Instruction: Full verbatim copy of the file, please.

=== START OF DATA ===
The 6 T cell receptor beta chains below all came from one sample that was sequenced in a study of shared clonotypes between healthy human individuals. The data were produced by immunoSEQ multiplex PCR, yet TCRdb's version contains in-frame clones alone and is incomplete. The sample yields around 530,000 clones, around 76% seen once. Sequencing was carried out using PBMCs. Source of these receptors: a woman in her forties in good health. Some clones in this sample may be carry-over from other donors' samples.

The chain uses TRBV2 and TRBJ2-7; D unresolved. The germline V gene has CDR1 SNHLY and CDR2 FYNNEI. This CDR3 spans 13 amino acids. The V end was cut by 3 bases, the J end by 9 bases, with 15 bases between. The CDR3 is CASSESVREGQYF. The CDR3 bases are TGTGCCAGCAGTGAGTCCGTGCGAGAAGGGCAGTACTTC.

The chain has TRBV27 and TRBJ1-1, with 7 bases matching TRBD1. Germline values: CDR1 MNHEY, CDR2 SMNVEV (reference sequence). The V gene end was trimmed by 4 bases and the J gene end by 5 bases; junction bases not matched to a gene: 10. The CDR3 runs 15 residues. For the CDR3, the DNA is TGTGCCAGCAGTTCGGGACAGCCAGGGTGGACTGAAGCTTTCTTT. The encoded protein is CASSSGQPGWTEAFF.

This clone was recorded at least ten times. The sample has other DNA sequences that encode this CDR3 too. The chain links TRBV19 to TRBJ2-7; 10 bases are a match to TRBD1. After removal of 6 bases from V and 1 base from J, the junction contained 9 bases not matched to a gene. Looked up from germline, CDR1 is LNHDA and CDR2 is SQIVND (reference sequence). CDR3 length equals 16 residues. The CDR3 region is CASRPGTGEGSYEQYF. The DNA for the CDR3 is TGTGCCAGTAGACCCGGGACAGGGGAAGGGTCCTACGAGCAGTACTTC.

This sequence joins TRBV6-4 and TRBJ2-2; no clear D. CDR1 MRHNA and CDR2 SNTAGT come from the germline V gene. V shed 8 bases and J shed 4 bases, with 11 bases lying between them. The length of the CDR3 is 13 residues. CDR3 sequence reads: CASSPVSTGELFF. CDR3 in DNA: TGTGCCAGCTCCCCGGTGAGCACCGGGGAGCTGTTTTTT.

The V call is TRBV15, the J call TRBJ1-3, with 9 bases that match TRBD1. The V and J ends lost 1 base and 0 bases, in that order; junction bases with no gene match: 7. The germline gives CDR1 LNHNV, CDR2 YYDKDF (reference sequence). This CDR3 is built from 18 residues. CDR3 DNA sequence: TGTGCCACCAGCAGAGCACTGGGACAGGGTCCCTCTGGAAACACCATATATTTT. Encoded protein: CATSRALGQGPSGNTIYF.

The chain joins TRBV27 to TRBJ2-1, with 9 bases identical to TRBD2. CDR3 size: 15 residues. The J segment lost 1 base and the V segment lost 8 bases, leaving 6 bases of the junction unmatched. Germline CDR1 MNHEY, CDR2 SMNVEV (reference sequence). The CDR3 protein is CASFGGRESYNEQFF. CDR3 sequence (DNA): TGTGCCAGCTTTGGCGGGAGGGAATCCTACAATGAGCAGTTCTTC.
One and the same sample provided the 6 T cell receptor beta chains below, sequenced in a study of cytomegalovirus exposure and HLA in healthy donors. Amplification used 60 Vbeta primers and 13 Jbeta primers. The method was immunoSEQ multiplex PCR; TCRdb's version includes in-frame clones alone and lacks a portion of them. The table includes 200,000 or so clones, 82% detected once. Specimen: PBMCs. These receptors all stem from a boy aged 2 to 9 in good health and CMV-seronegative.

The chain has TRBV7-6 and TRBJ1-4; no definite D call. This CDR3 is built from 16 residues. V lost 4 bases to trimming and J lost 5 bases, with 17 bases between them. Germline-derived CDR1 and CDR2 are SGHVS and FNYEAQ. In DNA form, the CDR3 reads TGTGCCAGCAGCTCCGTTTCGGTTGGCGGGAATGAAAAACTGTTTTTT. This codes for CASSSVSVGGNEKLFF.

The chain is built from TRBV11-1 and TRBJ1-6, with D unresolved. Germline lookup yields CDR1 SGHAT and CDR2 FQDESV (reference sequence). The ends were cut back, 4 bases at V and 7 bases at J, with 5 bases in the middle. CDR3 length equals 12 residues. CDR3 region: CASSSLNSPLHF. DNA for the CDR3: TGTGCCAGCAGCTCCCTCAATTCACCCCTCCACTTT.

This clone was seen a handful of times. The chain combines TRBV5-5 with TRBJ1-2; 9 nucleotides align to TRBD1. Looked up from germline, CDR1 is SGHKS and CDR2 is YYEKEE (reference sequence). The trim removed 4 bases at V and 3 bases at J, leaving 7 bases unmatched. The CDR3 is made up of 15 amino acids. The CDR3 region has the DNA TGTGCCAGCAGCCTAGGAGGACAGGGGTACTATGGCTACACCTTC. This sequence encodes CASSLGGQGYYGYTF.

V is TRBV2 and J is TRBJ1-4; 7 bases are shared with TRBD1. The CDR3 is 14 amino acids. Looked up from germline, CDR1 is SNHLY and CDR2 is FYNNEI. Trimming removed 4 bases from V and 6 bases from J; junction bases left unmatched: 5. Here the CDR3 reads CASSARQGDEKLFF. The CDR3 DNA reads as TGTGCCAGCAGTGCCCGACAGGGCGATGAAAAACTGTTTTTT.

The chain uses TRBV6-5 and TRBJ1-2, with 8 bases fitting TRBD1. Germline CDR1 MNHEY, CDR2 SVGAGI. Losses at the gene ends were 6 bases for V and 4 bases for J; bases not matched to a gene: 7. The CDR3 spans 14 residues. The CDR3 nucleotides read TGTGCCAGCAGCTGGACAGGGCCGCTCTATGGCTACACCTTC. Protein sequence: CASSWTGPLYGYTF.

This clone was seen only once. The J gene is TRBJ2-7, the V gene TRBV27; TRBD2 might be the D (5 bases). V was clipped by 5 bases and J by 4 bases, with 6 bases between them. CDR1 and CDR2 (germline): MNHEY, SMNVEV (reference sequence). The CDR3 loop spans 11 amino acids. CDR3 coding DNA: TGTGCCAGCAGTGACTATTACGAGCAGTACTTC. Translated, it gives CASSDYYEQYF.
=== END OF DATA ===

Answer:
The 6 T cell receptor beta chains below all came from one sample that was sequenced in a study of shared clonotypes between healthy human individuals. The data were produced by immunoSEQ multiplex PCR, yet TCRdb's version contains in-frame clones alone and is incomplete. The sample yields around 530,000 clones, around 76% seen once. Sequencing was carried out using PBMCs. Source of these receptors: a woman in her forties in good health. Some clones in this sample may be carry-over from other donors' samples.

The chain uses TRBV2 and TRBJ2-7; D unresolved. The germline V gene has CDR1 SNHLY and CDR2 FYNNEI. This CDR3 spans 13 amino acids. The V end was cut by 3 bases, the J end by 9 bases, with 15 bases between. The CDR3 is CASSESVREGQYF. The CDR3 bases are TGTGCCAGCAGTGAGTCCGTGCGAGAAGGGCAGTACTTC.

The chain has TRBV27 and TRBJ1-1, with 7 bases matching TRBD1. Germline values: CDR1 MNHEY, CDR2 SMNVEV (reference sequence). The V gene end was trimmed by 4 bases and the J gene end by 5 bases; junction bases not matched to a gene: 10. The CDR3 runs 15 residues. For the CDR3, the DNA is TGTGCCAGCAGTTCGGGACAGCCAGGGTGGACTGAAGCTTTCTTT. The encoded protein is CASSSGQPGWTEAFF.

This clone was recorded at least ten times. The sample has other DNA sequences that encode this CDR3 too. The chain links TRBV19 to TRBJ2-7; 10 bases are a match to TRBD1. After removal of 6 bases from V and 1 base from J, the junction contained 9 bases not matched to a gene. Looked up from germline, CDR1 is LNHDA and CDR2 is SQIVND (reference sequence). CDR3 length equals 16 residues. The CDR3 region is CASRPGTGEGSYEQYF. The DNA for the CDR3 is TGTGCCAGTAGACCCGGGACAGGGGAAGGGTCCTACGAGCAGTACTTC.

This sequence joins TRBV6-4 and TRBJ2-2; no clear D. CDR1 MRHNA and CDR2 SNTAGT come from the germline V gene. V shed 8 bases and J shed 4 bases, with 11 bases lying between them. The length of the CDR3 is 13 residues. CDR3 sequence reads: CASSPVSTGELFF. CDR3 in DNA: TGTGCCAGCTCCCCGGTGAGCACCGGGGAGCTGTTTTTT.

The V call is TRBV15, the J call TRBJ1-3, with 9 bases that match TRBD1. The V and J ends lost 1 base and 0 bases, in that order; junction bases with no gene match: 7. The germline gives CDR1 LNHNV, CDR2 YYDKDF (reference sequence). This CDR3 is built from 18 residues. CDR3 DNA sequence: TGTGCCACCAGCAGAGCACTGGGACAGGGTCCCTCTGGAAACACCATATATTTT. Encoded protein: CATSRALGQGPSGNTIYF.

The chain joins TRBV27 to TRBJ2-1, with 9 bases identical to TRBD2. CDR3 size: 15 residues. The J segment lost 1 base and the V segment lost 8 bases, leaving 6 bases of the junction unmatched. Germline CDR1 MNHEY, CDR2 SMNVEV (reference sequence). The CDR3 protein is CASFGGRESYNEQFF. CDR3 sequence (DNA): TGTGCCAGCTTTGGCGGGAGGGAATCCTACAATGAGCAGTTCTTC.
One and the same sample provided the 6 T cell receptor beta chains below, sequenced in a study of cytomegalovirus exposure and HLA in healthy donors. Amplification used 60 Vbeta primers and 13 Jbeta primers. The method was immunoSEQ multiplex PCR; TCRdb's version includes in-frame clones alone and lacks a portion of them. The table includes 200,000 or so clones, 82% detected once. Specimen: PBMCs. These receptors all stem from a boy aged 2 to 9 in good health and CMV-seronegative.

The chain has TRBV7-6 and TRBJ1-4; no definite D call. This CDR3 is built from 16 residues. V lost 4 bases to trimming and J lost 5 bases, with 17 bases between them. Germline-derived CDR1 and CDR2 are SGHVS and FNYEAQ. In DNA form, the CDR3 reads TGTGCCAGCAGCTCCGTTTCGGTTGGCGGGAATGAAAAACTGTTTTTT. This codes for CASSSVSVGGNEKLFF.

The chain is built from TRBV11-1 and TRBJ1-6, with D unresolved. Germline lookup yields CDR1 SGHAT and CDR2 FQDESV (reference sequence). The ends were cut back, 4 bases at V and 7 bases at J, with 5 bases in the middle. CDR3 length equals 12 residues. CDR3 region: CASSSLNSPLHF. DNA for the CDR3: TGTGCCAGCAGCTCCCTCAATTCACCCCTCCACTTT.

This clone was seen a handful of times. The chain combines TRBV5-5 with TRBJ1-2; 9 nucleotides align to TRBD1. Looked up from germline, CDR1 is SGHKS and CDR2 is YYEKEE (reference sequence). The trim removed 4 bases at V and 3 bases at J, leaving 7 bases unmatched. The CDR3 is made up of 15 amino acids. The CDR3 region has the DNA TGTGCCAGCAGCCTAGGAGGACAGGGGTACTATGGCTACACCTTC. This sequence encodes CASSLGGQGYYGYTF.

V is TRBV2 and J is TRBJ1-4; 7 bases are shared with TRBD1. The CDR3 is 14 amino acids. Looked up from germline, CDR1 is SNHLY and CDR2 is FYNNEI. Trimming removed 4 bases from V and 6 bases from J; junction bases left unmatched: 5. Here the CDR3 reads CASSARQGDEKLFF. The CDR3 DNA reads as TGTGCCAGCAGTGCCCGACAGGGCGATGAAAAACTGTTTTTT.

The chain uses TRBV6-5 and TRBJ1-2, with 8 bases fitting TRBD1. Germline CDR1 MNHEY, CDR2 SVGAGI. Losses at the gene ends were 6 bases for V and 4 bases for J; bases not matched to a gene: 7. The CDR3 spans 14 residues. The CDR3 nucleotides read TGTGCCAGCAGCTGGACAGGGCCGCTCTATGGCTACACCTTC. Protein sequence: CASSWTGPLYGYTF.

This clone was seen only once. The J gene is TRBJ2-7, the V gene TRBV27; TRBD2 might be the D (5 bases). V was clipped by 5 bases and J by 4 bases, with 6 bases between them. CDR1 and CDR2 (germline): MNHEY, SMNVEV (reference sequence). The CDR3 loop spans 11 amino acids. CDR3 coding DNA: TGTGCCAGCAGTGACTATTACGAGCAGTACTTC. Translated, it gives CASSDYYEQYF.